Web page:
The All Wireless Office

23rd November 2016 – Written by Iain Vipas

Streamlining the workplace can sometimes not be as simple as we hope. With a more mobile workforce involving “hot desks” or multiple sites, companies are having to rely more and more on network infrastructure, and wireless in particular. People don’t have the time to move across the office, crawl under the desk to find the end of the network cable and plug in anymore, they want to move around the office and remain connected, all the time. 

Everybody is becoming increasingly “Tech Savvy” which has made wireless far more critical, and we’re far more reliant on our wireless than we would like to admit. Since the rise of the Local Area Network (LAN), it has, understandably, become the foundation of all company networks. Connecting PCs, printers, and multiple other resources around the office, using thousands of metres of cables in an office has always been a major part of the IT departments responsibilities, and probably accounts for far too much of their financial budget. 

As things are progressing, we are starting to move more of our business to the cloud based management, including critical applications, the demands for increased mobility and more throughput is rising. There are even talks of bringing fibre to the desktop. So, while the war of copper vs fibre wages on, a completely wireless office (All Wireless Office or Wireless Workplace depending on who you talk to) has started to creep up instead.

When looking at changing to a solely wireless approach, there are several factors to consider. The management of each network, deploying real time applications (possibly using voice and/or video), and any higher capacity of users (that comes with everyone now having multiple devices on site), have the potential to cause integration headaches. Everybody’s expectations for wireless are also higher than they have ever been. Using feedback in the hospitality sector as a prime example, people will actively avoid a hotel if there are reviews that the wireless in either poor or nonexistent. So if this is the impact from people who are potentially checking emails, playing games, and watching the latest video of people falling over on YouTube, what kind of response can you expect from someone that is reliant on the network to hit targets or commission figures?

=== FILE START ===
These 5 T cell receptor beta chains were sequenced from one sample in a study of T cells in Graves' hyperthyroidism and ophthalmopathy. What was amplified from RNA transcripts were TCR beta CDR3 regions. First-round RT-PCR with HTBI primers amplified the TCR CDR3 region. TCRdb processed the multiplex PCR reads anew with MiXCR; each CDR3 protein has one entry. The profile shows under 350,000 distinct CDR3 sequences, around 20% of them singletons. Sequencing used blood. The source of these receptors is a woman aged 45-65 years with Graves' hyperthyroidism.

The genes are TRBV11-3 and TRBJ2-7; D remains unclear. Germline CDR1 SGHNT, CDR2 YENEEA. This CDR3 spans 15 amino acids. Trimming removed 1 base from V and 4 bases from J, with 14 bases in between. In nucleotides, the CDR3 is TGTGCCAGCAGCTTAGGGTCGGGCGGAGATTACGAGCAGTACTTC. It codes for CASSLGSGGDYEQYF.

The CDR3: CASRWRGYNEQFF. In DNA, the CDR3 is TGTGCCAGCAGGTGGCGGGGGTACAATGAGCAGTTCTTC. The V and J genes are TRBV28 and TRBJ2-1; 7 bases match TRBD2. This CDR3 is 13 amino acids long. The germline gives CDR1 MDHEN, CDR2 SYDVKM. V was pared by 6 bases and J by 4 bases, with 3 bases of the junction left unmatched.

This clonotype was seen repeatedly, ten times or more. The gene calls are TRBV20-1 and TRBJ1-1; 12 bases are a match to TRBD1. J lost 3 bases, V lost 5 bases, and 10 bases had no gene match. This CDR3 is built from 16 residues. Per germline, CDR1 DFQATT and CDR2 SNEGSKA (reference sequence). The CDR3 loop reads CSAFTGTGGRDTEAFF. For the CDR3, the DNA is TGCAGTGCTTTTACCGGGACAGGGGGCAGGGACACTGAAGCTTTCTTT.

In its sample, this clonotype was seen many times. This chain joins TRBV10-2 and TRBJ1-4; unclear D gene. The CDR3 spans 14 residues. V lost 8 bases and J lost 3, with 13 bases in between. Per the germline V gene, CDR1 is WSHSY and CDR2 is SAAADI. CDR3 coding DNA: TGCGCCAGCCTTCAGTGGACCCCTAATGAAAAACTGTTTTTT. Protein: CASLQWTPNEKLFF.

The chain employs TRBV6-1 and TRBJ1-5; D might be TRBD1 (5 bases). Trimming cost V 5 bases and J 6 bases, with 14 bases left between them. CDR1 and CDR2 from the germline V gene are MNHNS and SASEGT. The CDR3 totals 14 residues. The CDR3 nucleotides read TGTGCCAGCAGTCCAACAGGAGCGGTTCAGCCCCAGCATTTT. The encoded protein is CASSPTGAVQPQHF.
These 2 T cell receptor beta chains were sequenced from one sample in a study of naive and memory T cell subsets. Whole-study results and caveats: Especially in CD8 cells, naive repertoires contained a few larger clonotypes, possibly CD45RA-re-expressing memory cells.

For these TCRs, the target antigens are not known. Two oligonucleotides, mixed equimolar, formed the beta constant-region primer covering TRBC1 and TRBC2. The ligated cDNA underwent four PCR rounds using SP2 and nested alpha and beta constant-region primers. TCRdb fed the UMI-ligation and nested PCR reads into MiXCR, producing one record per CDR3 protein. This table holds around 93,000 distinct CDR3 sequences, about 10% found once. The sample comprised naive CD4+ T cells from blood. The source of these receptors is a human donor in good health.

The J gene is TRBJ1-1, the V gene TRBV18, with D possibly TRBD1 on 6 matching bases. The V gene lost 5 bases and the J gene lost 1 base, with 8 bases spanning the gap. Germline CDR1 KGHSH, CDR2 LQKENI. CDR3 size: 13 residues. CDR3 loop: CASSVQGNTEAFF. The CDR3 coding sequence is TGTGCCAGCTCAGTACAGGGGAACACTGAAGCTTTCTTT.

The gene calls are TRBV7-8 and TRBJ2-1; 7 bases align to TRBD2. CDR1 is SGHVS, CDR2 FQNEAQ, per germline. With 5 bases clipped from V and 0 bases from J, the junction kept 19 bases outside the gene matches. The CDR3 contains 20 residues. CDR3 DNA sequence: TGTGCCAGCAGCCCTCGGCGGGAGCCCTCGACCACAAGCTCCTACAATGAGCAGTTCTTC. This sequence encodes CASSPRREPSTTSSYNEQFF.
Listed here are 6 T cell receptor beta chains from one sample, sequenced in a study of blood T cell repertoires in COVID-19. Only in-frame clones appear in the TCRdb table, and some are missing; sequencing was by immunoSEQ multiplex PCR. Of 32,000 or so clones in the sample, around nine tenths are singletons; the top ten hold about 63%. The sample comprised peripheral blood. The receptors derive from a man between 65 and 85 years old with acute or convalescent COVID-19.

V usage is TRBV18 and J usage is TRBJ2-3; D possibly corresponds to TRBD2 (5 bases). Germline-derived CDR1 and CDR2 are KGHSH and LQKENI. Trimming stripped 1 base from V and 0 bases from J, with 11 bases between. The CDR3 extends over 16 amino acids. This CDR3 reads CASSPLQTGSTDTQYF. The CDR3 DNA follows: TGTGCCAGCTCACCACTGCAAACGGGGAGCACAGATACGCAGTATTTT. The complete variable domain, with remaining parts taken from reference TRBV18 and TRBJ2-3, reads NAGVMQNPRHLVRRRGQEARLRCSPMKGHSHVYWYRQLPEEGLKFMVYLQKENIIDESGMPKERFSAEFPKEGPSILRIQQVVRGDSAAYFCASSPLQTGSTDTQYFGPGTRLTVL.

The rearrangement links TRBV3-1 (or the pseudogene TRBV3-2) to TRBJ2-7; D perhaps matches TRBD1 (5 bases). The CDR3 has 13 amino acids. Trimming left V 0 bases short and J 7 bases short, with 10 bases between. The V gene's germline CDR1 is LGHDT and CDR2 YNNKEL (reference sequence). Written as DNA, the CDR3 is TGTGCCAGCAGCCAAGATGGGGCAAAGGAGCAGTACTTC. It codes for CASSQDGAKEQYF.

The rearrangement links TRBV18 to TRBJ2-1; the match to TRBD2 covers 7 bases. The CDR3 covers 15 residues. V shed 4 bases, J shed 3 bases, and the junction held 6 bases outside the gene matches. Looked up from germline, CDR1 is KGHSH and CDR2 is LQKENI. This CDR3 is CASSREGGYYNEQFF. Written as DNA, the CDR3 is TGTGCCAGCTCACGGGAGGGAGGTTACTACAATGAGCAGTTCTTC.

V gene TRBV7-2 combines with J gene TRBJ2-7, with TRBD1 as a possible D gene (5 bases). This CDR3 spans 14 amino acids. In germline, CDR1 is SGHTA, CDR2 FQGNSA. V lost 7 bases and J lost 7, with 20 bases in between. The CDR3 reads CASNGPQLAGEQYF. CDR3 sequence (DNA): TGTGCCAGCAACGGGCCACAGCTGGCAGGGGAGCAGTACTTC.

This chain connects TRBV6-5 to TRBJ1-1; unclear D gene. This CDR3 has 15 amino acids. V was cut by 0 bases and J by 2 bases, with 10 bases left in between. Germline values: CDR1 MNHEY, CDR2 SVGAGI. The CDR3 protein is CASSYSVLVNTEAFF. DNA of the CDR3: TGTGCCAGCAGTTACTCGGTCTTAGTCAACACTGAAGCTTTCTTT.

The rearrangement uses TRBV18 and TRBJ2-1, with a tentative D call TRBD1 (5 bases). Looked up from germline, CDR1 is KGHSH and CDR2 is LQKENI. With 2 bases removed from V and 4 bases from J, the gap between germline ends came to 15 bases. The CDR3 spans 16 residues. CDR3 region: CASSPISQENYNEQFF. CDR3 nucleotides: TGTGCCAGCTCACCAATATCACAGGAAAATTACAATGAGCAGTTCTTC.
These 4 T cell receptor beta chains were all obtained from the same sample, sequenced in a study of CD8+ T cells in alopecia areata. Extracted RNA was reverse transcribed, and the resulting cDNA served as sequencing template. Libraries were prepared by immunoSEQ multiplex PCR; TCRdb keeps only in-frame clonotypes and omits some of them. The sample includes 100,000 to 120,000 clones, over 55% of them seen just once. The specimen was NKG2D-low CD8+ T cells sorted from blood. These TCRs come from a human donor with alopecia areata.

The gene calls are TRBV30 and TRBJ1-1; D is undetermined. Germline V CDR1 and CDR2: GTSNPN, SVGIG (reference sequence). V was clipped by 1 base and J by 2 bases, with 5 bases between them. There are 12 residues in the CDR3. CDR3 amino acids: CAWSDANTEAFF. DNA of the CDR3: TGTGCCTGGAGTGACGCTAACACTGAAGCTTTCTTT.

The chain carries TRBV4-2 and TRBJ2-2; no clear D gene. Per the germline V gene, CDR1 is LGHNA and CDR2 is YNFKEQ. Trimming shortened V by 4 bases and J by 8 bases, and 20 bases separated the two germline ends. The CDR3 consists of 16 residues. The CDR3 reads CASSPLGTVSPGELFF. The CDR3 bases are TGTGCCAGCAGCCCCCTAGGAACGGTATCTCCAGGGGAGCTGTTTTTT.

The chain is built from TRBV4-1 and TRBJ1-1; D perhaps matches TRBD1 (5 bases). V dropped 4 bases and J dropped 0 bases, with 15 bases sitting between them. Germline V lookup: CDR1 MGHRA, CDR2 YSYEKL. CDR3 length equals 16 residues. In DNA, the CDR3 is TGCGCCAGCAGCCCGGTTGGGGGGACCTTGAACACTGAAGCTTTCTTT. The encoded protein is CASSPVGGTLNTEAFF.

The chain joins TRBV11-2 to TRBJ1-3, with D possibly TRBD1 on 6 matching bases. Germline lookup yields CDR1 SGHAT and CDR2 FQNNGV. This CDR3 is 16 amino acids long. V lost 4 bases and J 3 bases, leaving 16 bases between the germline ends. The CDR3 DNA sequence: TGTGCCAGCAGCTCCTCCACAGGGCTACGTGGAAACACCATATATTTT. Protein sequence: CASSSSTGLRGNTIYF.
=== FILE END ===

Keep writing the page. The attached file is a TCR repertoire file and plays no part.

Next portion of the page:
The key question to consider, I have found, is whether “you want an all-wireless office or an all-wireless user experience? Do you want no wires at all, or the capacity to untether your employees so they are able to work in the way that best suits them?” 

Reading thoughts on the all wireless office, opinion is divided. Losing the Ethernet in the office is probably not something you will see in the near future, but having wireless appliances (scanners, printers, laptops, speakers, phones etc.) is already taking over most offices. As the number of wireless clients like this grow on the network, previously deployed wireless networks can no longer stand up to the requirements being placed upon them. 

So do you stick to hardwired devices, and save the upgrade costs? Or do you upgrade the wireless, step up the wireless standard installed. Looking at the 802.11ac wave 2 devices currently available, and their potential to use MU-MIMO (Multi User – Multiple Input Multiple Output) in the future, combined with the ability to offer higher throughput per access point (up to 2.5Gbps in some instances), it is definitely worth considering. 

DigitalAir Wireless are able to offer fully supported managed services for WLAN networks. With options for 3 and 5 years, you can install the latest technology now at a more affordable OPEX cost. Then as new hardware becomes available, at the end of your term, upgrade your technology to always remain ahead of the client technology curve.

Article categories: Indoor Wireless


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